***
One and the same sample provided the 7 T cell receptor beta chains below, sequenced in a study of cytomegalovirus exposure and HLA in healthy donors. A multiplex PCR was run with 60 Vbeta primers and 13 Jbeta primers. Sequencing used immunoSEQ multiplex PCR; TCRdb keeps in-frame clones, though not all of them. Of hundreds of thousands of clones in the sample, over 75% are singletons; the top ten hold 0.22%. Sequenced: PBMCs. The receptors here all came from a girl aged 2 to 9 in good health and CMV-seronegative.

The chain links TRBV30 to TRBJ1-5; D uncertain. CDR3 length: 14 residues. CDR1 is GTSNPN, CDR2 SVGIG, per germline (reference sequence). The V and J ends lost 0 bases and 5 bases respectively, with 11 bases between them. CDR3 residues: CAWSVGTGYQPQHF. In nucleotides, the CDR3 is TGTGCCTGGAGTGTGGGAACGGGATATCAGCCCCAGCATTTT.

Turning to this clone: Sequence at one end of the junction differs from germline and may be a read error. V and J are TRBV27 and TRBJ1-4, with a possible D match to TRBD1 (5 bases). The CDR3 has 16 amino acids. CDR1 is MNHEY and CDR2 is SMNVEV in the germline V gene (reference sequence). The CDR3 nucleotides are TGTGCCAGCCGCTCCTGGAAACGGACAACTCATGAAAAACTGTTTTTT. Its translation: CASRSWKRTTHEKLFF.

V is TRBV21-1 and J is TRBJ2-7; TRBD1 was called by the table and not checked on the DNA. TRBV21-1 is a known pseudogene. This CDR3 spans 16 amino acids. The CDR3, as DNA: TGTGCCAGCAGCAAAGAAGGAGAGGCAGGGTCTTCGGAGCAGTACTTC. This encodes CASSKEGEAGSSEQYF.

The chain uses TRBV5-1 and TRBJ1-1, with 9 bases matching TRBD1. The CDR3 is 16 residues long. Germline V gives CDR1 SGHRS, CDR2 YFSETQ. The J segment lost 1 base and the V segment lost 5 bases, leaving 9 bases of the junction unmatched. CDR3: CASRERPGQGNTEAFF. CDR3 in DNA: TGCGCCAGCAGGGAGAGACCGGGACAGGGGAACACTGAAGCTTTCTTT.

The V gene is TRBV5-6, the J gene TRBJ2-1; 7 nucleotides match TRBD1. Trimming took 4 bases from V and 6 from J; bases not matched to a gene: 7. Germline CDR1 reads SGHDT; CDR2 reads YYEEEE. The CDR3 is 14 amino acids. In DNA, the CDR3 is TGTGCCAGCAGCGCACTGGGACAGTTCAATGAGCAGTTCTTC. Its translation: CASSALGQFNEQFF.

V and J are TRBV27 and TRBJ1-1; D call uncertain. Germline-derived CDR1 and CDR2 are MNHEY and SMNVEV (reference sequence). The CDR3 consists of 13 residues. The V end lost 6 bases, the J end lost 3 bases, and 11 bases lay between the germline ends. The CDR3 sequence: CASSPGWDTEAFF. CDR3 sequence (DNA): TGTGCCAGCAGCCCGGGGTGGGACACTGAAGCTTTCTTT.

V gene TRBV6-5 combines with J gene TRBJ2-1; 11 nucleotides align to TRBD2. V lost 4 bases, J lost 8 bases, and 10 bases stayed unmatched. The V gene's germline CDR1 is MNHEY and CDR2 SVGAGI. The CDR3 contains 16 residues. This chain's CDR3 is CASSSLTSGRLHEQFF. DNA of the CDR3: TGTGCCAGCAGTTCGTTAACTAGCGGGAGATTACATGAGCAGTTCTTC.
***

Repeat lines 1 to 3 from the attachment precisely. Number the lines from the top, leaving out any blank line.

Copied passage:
One and the same sample provided the 7 T cell receptor beta chains below, sequenced in a study of cytomegalovirus exposure and HLA in healthy donors. A multiplex PCR was run with 60 Vbeta primers and 13 Jbeta primers. Sequencing used immunoSEQ multiplex PCR; TCRdb keeps in-frame clones, though not all of them. Of hundreds of thousands of clones in the sample, over 75% are singletons; the top ten hold 0.22%. Sequenced: PBMCs. The receptors here all came from a girl aged 2 to 9 in good health and CMV-seronegative.

The chain links TRBV30 to TRBJ1-5; D uncertain. CDR3 length: 14 residues. CDR1 is GTSNPN, CDR2 SVGIG, per germline (reference sequence). The V and J ends lost 0 bases and 5 bases respectively, with 11 bases between them. CDR3 residues: CAWSVGTGYQPQHF. In nucleotides, the CDR3 is TGTGCCTGGAGTGTGGGAACGGGATATCAGCCCCAGCATTTT.

Turning to this clone: Sequence at one end of the junction differs from germline and may be a read error. V and J are TRBV27 and TRBJ1-4, with a possible D match to TRBD1 (5 bases). The CDR3 has 16 amino acids. CDR1 is MNHEY and CDR2 is SMNVEV in the germline V gene (reference sequence). The CDR3 nucleotides are TGTGCCAGCCGCTCCTGGAAACGGACAACTCATGAAAAACTGTTTTTT. Its translation: CASRSWKRTTHEKLFF.